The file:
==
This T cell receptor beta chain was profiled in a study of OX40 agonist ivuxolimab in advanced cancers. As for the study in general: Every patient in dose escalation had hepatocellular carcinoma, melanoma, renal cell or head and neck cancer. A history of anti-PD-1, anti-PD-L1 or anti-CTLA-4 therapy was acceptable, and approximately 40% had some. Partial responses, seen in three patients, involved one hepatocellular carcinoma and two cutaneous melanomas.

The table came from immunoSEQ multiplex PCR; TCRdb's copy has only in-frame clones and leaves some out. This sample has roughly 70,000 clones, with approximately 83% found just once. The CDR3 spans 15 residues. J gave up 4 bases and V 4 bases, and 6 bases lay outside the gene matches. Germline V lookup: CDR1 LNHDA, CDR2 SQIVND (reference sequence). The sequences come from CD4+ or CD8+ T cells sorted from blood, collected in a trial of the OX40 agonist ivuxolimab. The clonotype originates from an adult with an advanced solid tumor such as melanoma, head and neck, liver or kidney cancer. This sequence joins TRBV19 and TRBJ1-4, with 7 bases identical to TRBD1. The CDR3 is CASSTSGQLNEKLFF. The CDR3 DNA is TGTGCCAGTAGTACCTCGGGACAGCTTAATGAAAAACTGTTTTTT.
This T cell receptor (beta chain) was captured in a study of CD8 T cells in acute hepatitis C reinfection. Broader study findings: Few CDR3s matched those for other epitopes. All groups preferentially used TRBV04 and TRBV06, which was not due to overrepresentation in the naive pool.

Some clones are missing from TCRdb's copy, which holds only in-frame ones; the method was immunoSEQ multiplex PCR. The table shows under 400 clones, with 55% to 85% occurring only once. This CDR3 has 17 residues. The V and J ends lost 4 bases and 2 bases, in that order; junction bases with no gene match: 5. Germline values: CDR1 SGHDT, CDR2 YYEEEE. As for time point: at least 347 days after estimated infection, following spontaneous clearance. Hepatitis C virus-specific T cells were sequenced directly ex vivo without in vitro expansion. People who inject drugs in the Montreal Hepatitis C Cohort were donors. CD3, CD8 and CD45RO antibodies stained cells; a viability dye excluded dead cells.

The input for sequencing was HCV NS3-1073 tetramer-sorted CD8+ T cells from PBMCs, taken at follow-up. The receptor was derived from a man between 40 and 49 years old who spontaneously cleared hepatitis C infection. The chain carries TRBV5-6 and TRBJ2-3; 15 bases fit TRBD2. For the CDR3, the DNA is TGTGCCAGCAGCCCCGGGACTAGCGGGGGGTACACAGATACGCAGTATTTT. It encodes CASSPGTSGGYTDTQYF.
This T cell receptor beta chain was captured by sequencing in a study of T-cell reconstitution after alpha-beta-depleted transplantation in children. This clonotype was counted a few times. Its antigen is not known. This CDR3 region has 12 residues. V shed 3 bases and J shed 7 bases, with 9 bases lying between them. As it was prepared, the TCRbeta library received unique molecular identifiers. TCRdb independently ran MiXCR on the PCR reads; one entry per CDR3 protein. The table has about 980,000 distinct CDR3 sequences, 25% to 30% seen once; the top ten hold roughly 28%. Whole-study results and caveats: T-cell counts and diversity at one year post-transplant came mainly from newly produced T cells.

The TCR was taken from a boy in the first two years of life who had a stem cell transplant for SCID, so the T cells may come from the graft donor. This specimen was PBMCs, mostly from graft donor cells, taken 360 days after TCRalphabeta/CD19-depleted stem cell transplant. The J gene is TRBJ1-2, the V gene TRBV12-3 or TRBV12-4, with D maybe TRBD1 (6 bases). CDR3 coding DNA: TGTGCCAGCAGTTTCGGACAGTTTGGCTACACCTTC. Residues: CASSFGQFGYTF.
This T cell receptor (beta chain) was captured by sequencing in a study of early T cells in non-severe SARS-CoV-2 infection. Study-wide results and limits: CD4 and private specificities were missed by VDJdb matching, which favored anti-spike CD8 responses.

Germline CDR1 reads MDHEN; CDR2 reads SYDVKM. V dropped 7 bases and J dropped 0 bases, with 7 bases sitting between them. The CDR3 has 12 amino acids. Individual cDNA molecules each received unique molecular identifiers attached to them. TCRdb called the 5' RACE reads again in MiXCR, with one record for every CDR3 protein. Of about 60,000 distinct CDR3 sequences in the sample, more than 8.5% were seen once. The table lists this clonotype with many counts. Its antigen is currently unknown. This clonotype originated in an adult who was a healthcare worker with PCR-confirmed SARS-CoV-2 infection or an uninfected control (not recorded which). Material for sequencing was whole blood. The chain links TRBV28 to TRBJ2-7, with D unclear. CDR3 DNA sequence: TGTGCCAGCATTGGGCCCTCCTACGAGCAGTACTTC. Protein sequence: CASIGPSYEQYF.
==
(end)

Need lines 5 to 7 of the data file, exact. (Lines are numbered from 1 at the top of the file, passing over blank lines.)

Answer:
The input for sequencing was HCV NS3-1073 tetramer-sorted CD8+ T cells from PBMCs, taken at follow-up. The receptor was derived from a man between 40 and 49 years old who spontaneously cleared hepatitis C infection. The chain carries TRBV5-6 and TRBJ2-3; 15 bases fit TRBD2. For the CDR3, the DNA is TGTGCCAGCAGCCCCGGGACTAGCGGGGGGTACACAGATACGCAGTATTTT. It encodes CASSPGTSGGYTDTQYF.
This T cell receptor beta chain was captured by sequencing in a study of T-cell reconstitution after alpha-beta-depleted transplantation in children. This clonotype was counted a few times. Its antigen is not known. This CDR3 region has 12 residues. V shed 3 bases and J shed 7 bases, with 9 bases lying between them. As it was prepared, the TCRbeta library received unique molecular identifiers. TCRdb independently ran MiXCR on the PCR reads; one entry per CDR3 protein. The table has about 980,000 distinct CDR3 sequences, 25% to 30% seen once; the top ten hold roughly 28%. Whole-study results and caveats: T-cell counts and diversity at one year post-transplant came mainly from newly produced T cells.

The TCR was taken from a boy in the first two years of life who had a stem cell transplant for SCID, so the T cells may come from the graft donor. This specimen was PBMCs, mostly from graft donor cells, taken 360 days after TCRalphabeta/CD19-depleted stem cell transplant. The J gene is TRBJ1-2, the V gene TRBV12-3 or TRBV12-4, with D maybe TRBD1 (6 bases). CDR3 coding DNA: TGTGCCAGCAGTTTCGGACAGTTTGGCTACACCTTC. Residues: CASSFGQFGYTF.